JCR: Actually, I've worked with director in the past that work in similar ways (as Altman) -- you know, every director has their own way of making a movie -- but Paul Thomas Anderson encourages a lot of improvisation. Lasse Hallström, when I did What's Eating Gilbert Grape would say "just get these basic ideas across and how you get to that place is up to you." So, I've worked with a lot of directors before that let you improvise. It is exciting but it's also a big responsibility because you're, in essence, writing the script on your feet so it's actually a big responsibility. But I like to work that way -- as long as I have a confidence [in] what the character's about, you know -- I feel like I can improvise in an organic way -- and not just layering an idea on that I'd just thought up, then I like it. But honestly, with this movie, I was more intimidated by walking into Garrison's group, you know all these musicians and having to perform music in front of [those] guys and coming to St. Paul -- and even though I'm a mid-westerner, Virginia and I are both from Chicago -- there were a couple of days there where I wasn't sure. Like, how was St. Paul going to take to all of these people coming in to make a movie. And they couldn't have been nicer. I had this amazing -- it just sounds so phony when you hear us talk about it in these kind of circumstances. When you hear actors say "Oh, it was WONDERFUL! She was wonderful! He was wonderful! It was wonderful, we loved it -- wonderful! (laughter) But it was really true. Like, I lived in St. Paul with my family -- they came out with me -- and people were inviting us to barbeques, our neighbors were babysitting for us. It was amazing. It was really an amazing 28 days or whatever -- we shot it really fast.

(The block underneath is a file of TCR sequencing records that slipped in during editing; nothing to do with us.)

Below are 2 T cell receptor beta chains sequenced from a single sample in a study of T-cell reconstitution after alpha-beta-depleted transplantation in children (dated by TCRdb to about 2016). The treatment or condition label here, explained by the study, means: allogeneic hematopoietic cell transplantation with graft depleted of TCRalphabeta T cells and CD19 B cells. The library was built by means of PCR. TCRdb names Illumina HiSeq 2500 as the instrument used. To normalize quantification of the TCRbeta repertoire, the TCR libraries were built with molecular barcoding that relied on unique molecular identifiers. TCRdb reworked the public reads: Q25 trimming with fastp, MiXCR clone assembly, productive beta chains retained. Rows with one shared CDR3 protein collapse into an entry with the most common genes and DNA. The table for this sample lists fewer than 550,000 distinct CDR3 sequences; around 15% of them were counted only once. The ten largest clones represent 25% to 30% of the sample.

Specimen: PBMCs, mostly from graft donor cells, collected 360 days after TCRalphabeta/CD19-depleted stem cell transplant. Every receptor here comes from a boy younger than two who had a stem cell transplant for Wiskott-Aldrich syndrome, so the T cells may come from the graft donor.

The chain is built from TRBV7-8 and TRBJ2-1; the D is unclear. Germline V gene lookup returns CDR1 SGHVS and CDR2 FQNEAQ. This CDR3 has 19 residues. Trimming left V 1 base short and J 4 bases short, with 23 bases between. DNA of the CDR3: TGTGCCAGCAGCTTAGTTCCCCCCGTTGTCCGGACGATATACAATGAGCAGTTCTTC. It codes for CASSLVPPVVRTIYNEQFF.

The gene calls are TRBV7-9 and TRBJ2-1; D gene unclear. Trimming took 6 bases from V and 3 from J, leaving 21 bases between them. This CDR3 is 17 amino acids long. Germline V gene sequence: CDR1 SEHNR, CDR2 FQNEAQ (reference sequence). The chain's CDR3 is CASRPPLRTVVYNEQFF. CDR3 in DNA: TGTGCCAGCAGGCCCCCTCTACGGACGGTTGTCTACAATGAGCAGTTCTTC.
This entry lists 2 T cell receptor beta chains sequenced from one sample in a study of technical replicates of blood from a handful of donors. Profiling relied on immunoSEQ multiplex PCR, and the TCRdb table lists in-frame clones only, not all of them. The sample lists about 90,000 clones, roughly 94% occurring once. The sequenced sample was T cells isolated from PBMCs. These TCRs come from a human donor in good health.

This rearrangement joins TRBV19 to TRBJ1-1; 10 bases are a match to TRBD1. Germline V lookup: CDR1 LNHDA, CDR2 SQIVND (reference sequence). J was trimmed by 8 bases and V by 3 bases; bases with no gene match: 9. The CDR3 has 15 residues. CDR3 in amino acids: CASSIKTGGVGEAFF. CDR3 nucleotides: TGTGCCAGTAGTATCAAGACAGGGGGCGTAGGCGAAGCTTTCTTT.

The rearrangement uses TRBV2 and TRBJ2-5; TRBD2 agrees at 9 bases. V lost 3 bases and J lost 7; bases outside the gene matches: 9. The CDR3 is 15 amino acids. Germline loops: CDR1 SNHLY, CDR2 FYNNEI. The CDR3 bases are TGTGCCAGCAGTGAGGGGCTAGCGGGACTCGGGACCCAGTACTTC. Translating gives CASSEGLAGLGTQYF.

VM: It seemed like not long enought [before] we had to go...(to John) you must've felt really at home because there was a lot of time between takes, (Reilly) would start playing Elvis and the rest of the band would join in and, the audience members, you and Woody really kept them going. It's hard enough to get a lot of extras (into a film) and, of course, in Minnesota they lined up in support. But then, to get them to stay for hours on end...and you guys were ready for them -- I mean there was music always on the set, all day long.

JCR: Yeah, I don't know. I just had that feeling, as a performer, that if you're standing on a stage and there's a few hundred people in front of you -- you better do something to keep them interested. It's sort of the contract between people, between the audience and a performer. And me and Woody were just thrilled to have -- we could just pluck out a song as best we could [on guitars] -- these guys were just filling it out in the most amazing ways. So, any song we covered would sound really good because we had this incredible band behind us.

Q: How involved was Paul Thomas Anderson (Boogie Nights) on the set?

JCR: Well, because of Bob's age and at this point in his career, it would fit that he had a backup director -- should he ever not be able to make it to the set. The insurance companies insist (on) that. So, they asked Paul to do it and Paul jumped at the chance to because he lives with Maya Rudolf (Molly) and they were having a child at the time -- he needed to be there anyway...He was a real facilitator, though, I never saw Paul make a decision. It was always him carrying out what Bob wanted to do or, oftentimes, Bob would be sitting at the very back of the theater when we were on stage and --

VM: -- there was scaffolding and all that back there --